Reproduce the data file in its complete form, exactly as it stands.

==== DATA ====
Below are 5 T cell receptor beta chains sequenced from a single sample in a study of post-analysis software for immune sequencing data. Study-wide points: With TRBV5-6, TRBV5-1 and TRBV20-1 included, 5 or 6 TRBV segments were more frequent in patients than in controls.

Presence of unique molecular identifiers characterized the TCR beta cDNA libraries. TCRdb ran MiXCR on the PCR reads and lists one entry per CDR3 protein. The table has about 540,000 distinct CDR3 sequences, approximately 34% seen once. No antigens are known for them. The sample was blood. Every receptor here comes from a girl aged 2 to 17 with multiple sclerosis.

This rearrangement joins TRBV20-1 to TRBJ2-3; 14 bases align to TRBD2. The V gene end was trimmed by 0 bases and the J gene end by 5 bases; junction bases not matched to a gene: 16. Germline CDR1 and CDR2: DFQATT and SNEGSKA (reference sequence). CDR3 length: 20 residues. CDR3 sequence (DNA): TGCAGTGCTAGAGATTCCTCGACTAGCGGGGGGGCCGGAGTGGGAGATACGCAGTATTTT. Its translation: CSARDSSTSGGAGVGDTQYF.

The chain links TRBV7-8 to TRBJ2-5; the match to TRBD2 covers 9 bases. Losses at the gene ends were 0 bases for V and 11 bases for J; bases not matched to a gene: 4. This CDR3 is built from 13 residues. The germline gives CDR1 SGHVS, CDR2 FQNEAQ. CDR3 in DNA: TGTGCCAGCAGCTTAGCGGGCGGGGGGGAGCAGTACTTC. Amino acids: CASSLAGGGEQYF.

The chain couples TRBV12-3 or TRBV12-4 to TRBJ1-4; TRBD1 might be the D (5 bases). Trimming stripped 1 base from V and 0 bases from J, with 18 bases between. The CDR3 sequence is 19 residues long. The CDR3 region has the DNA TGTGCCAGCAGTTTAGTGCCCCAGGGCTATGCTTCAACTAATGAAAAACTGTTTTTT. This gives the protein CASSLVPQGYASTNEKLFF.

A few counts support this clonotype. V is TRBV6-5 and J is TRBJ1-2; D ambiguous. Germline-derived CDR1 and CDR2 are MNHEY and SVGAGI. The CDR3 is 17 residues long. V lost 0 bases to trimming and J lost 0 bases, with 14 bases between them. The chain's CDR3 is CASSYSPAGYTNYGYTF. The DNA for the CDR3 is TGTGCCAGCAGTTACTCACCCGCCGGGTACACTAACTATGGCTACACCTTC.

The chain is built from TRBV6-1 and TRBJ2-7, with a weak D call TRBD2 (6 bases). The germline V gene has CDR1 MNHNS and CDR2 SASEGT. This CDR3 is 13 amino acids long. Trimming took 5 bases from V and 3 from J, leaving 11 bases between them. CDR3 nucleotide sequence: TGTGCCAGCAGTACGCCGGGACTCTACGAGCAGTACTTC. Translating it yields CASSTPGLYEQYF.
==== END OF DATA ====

Below are 5 T cell receptor beta chains sequenced from a single sample in a study of post-analysis software for immune sequencing data. Study-wide points: With TRBV5-6, TRBV5-1 and TRBV20-1 included, 5 or 6 TRBV segments were more frequent in patients than in controls.

Presence of unique molecular identifiers characterized the TCR beta cDNA libraries. TCRdb ran MiXCR on the PCR reads and lists one entry per CDR3 protein. The table has about 540,000 distinct CDR3 sequences, approximately 34% seen once. No antigens are known for them. The sample was blood. Every receptor here comes from a girl aged 2 to 17 with multiple sclerosis.

This rearrangement joins TRBV20-1 to TRBJ2-3; 14 bases align to TRBD2. The V gene end was trimmed by 0 bases and the J gene end by 5 bases; junction bases not matched to a gene: 16. Germline CDR1 and CDR2: DFQATT and SNEGSKA (reference sequence). CDR3 length: 20 residues. CDR3 sequence (DNA): TGCAGTGCTAGAGATTCCTCGACTAGCGGGGGGGCCGGAGTGGGAGATACGCAGTATTTT. Its translation: CSARDSSTSGGAGVGDTQYF.

The chain links TRBV7-8 to TRBJ2-5; the match to TRBD2 covers 9 bases. Losses at the gene ends were 0 bases for V and 11 bases for J; bases not matched to a gene: 4. This CDR3 is built from 13 residues. The germline gives CDR1 SGHVS, CDR2 FQNEAQ. CDR3 in DNA: TGTGCCAGCAGCTTAGCGGGCGGGGGGGAGCAGTACTTC. Amino acids: CASSLAGGGEQYF.

The chain couples TRBV12-3 or TRBV12-4 to TRBJ1-4; TRBD1 might be the D (5 bases). Trimming stripped 1 base from V and 0 bases from J, with 18 bases between. The CDR3 sequence is 19 residues long. The CDR3 region has the DNA TGTGCCAGCAGTTTAGTGCCCCAGGGCTATGCTTCAACTAATGAAAAACTGTTTTTT. This gives the protein CASSLVPQGYASTNEKLFF.

A few counts support this clonotype. V is TRBV6-5 and J is TRBJ1-2; D ambiguous. Germline-derived CDR1 and CDR2 are MNHEY and SVGAGI. The CDR3 is 17 residues long. V lost 0 bases to trimming and J lost 0 bases, with 14 bases between them. The chain's CDR3 is CASSYSPAGYTNYGYTF. The DNA for the CDR3 is TGTGCCAGCAGTTACTCACCCGCCGGGTACACTAACTATGGCTACACCTTC.

The chain is built from TRBV6-1 and TRBJ2-7, with a weak D call TRBD2 (6 bases). The germline V gene has CDR1 MNHNS and CDR2 SASEGT. This CDR3 is 13 amino acids long. Trimming took 5 bases from V and 3 from J, leaving 11 bases between them. CDR3 nucleotide sequence: TGTGCCAGCAGTACGCCGGGACTCTACGAGCAGTACTTC. Translating it yields CASSTPGLYEQYF.